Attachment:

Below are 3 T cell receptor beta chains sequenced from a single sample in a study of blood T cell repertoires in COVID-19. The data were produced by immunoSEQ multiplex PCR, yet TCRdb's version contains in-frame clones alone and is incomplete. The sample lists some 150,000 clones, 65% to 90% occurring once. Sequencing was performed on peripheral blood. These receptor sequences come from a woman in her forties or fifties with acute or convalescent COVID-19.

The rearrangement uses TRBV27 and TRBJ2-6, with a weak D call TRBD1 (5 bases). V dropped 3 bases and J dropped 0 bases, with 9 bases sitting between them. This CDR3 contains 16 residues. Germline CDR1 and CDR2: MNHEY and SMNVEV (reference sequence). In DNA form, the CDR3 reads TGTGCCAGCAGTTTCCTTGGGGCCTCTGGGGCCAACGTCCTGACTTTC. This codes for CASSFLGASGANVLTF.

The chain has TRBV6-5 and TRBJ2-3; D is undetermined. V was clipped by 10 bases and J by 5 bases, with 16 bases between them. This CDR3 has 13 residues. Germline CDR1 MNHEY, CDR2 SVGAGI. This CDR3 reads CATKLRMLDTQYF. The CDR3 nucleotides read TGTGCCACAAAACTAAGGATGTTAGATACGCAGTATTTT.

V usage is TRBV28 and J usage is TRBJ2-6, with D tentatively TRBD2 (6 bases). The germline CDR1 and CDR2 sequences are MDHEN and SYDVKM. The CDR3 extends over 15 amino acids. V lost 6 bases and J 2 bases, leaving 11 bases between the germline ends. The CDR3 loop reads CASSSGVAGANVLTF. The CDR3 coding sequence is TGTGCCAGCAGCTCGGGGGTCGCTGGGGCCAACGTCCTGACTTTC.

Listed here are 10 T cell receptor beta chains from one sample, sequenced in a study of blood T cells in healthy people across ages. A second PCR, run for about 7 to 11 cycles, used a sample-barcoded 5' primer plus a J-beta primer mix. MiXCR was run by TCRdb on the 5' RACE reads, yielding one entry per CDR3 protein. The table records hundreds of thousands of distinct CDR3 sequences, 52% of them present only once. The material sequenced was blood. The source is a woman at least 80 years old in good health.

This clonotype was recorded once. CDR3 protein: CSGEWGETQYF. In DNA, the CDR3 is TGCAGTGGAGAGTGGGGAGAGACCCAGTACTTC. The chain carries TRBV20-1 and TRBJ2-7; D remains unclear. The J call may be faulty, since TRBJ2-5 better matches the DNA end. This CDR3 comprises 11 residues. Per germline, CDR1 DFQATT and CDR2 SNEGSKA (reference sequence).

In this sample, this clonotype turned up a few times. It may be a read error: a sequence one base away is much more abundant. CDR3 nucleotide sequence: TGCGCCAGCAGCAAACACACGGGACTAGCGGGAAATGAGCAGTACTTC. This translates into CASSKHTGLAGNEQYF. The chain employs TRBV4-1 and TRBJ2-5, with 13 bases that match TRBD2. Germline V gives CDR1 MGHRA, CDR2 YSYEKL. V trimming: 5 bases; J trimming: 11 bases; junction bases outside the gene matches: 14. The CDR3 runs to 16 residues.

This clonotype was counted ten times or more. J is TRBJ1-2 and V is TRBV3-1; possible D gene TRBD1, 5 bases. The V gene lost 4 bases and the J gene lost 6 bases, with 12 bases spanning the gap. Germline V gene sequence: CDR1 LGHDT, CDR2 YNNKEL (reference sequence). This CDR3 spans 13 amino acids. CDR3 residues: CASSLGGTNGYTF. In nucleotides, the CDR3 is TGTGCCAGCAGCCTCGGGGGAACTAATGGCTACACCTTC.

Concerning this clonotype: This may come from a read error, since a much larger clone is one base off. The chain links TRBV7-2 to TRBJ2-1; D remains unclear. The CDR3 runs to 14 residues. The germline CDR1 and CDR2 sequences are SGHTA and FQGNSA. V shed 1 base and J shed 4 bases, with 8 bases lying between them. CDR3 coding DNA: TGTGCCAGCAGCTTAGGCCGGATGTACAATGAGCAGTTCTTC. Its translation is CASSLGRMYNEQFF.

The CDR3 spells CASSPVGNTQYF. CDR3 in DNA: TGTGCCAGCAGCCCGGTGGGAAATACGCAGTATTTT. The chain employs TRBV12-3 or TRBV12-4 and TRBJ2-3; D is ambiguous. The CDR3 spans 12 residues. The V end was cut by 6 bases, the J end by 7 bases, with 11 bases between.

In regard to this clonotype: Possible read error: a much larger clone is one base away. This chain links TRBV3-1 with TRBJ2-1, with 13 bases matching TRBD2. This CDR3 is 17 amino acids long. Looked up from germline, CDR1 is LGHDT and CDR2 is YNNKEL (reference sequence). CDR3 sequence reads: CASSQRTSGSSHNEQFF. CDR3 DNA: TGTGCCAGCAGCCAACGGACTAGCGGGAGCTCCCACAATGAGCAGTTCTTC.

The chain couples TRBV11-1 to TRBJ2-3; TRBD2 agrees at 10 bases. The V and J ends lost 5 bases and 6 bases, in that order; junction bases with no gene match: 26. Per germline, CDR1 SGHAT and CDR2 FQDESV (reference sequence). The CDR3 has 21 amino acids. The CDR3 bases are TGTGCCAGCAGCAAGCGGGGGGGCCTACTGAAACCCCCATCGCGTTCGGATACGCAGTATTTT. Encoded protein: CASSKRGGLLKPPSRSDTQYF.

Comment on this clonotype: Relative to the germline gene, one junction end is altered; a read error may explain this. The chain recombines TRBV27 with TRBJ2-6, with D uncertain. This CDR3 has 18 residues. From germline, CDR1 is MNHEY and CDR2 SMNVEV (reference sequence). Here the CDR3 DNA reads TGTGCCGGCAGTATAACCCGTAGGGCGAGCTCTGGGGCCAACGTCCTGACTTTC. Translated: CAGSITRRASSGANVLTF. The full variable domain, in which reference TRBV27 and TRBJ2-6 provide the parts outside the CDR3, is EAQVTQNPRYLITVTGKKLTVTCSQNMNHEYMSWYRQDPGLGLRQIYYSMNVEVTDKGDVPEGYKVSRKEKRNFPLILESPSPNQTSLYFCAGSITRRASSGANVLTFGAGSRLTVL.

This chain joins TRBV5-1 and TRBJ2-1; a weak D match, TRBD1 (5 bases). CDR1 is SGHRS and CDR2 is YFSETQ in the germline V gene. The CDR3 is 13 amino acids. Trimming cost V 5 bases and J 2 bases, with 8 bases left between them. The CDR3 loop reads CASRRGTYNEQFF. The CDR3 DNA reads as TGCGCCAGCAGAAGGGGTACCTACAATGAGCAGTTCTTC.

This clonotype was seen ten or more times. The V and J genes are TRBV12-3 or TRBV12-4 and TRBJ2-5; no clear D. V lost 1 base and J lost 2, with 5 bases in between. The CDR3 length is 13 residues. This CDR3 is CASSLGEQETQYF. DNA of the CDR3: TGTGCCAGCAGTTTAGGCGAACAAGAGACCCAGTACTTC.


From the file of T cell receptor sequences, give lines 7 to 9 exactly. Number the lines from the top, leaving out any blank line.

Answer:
In this sample, this clonotype turned up a few times. It may be a read error: a sequence one base away is much more abundant. CDR3 nucleotide sequence: TGCGCCAGCAGCAAACACACGGGACTAGCGGGAAATGAGCAGTACTTC. This translates into CASSKHTGLAGNEQYF. The chain employs TRBV4-1 and TRBJ2-5, with 13 bases that match TRBD2. Germline V gives CDR1 MGHRA, CDR2 YSYEKL. V trimming: 5 bases; J trimming: 11 bases; junction bases outside the gene matches: 14. The CDR3 runs to 16 residues.

This clonotype was counted ten times or more. J is TRBJ1-2 and V is TRBV3-1; possible D gene TRBD1, 5 bases. The V gene lost 4 bases and the J gene lost 6 bases, with 12 bases spanning the gap. Germline V gene sequence: CDR1 LGHDT, CDR2 YNNKEL (reference sequence). This CDR3 spans 13 amino acids. CDR3 residues: CASSLGGTNGYTF. In nucleotides, the CDR3 is TGTGCCAGCAGCCTCGGGGGAACTAATGGCTACACCTTC.

Concerning this clonotype: This may come from a read error, since a much larger clone is one base off. The chain links TRBV7-2 to TRBJ2-1; D remains unclear. The CDR3 runs to 14 residues. The germline CDR1 and CDR2 sequences are SGHTA and FQGNSA. V shed 1 base and J shed 4 bases, with 8 bases lying between them. CDR3 coding DNA: TGTGCCAGCAGCTTAGGCCGGATGTACAATGAGCAGTTCTTC. Its translation is CASSLGRMYNEQFF.